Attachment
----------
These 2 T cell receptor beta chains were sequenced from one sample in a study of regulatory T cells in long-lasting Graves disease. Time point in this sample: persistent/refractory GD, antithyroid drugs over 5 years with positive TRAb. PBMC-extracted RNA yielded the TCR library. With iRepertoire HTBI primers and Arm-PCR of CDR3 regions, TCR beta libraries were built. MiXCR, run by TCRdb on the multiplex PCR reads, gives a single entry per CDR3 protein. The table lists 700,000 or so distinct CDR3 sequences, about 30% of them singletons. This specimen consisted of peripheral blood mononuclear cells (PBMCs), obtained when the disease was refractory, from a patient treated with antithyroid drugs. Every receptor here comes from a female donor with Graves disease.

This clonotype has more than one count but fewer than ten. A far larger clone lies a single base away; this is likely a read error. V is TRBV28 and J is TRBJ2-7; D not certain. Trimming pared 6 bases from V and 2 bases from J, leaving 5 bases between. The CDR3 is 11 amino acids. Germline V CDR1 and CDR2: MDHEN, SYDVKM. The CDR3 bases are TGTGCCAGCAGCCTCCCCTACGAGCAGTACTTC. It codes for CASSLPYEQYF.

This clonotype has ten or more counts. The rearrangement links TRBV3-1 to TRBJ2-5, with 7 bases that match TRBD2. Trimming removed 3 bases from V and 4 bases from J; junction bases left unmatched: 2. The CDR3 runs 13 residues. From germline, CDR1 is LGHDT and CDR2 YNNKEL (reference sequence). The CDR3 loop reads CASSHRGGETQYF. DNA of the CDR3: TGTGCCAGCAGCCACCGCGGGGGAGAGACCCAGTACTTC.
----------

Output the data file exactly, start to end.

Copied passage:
These 2 T cell receptor beta chains were sequenced from one sample in a study of regulatory T cells in long-lasting Graves disease. Time point in this sample: persistent/refractory GD, antithyroid drugs over 5 years with positive TRAb. PBMC-extracted RNA yielded the TCR library. With iRepertoire HTBI primers and Arm-PCR of CDR3 regions, TCR beta libraries were built. MiXCR, run by TCRdb on the multiplex PCR reads, gives a single entry per CDR3 protein. The table lists 700,000 or so distinct CDR3 sequences, about 30% of them singletons. This specimen consisted of peripheral blood mononuclear cells (PBMCs), obtained when the disease was refractory, from a patient treated with antithyroid drugs. Every receptor here comes from a female donor with Graves disease.

This clonotype has more than one count but fewer than ten. A far larger clone lies a single base away; this is likely a read error. V is TRBV28 and J is TRBJ2-7; D not certain. Trimming pared 6 bases from V and 2 bases from J, leaving 5 bases between. The CDR3 is 11 amino acids. Germline V CDR1 and CDR2: MDHEN, SYDVKM. The CDR3 bases are TGTGCCAGCAGCCTCCCCTACGAGCAGTACTTC. It codes for CASSLPYEQYF.

This clonotype has ten or more counts. The rearrangement links TRBV3-1 to TRBJ2-5, with 7 bases that match TRBD2. Trimming removed 3 bases from V and 4 bases from J; junction bases left unmatched: 2. The CDR3 runs 13 residues. From germline, CDR1 is LGHDT and CDR2 YNNKEL (reference sequence). The CDR3 loop reads CASSHRGGETQYF. DNA of the CDR3: TGTGCCAGCAGCCACCGCGGGGGAGAGACCCAGTACTTC.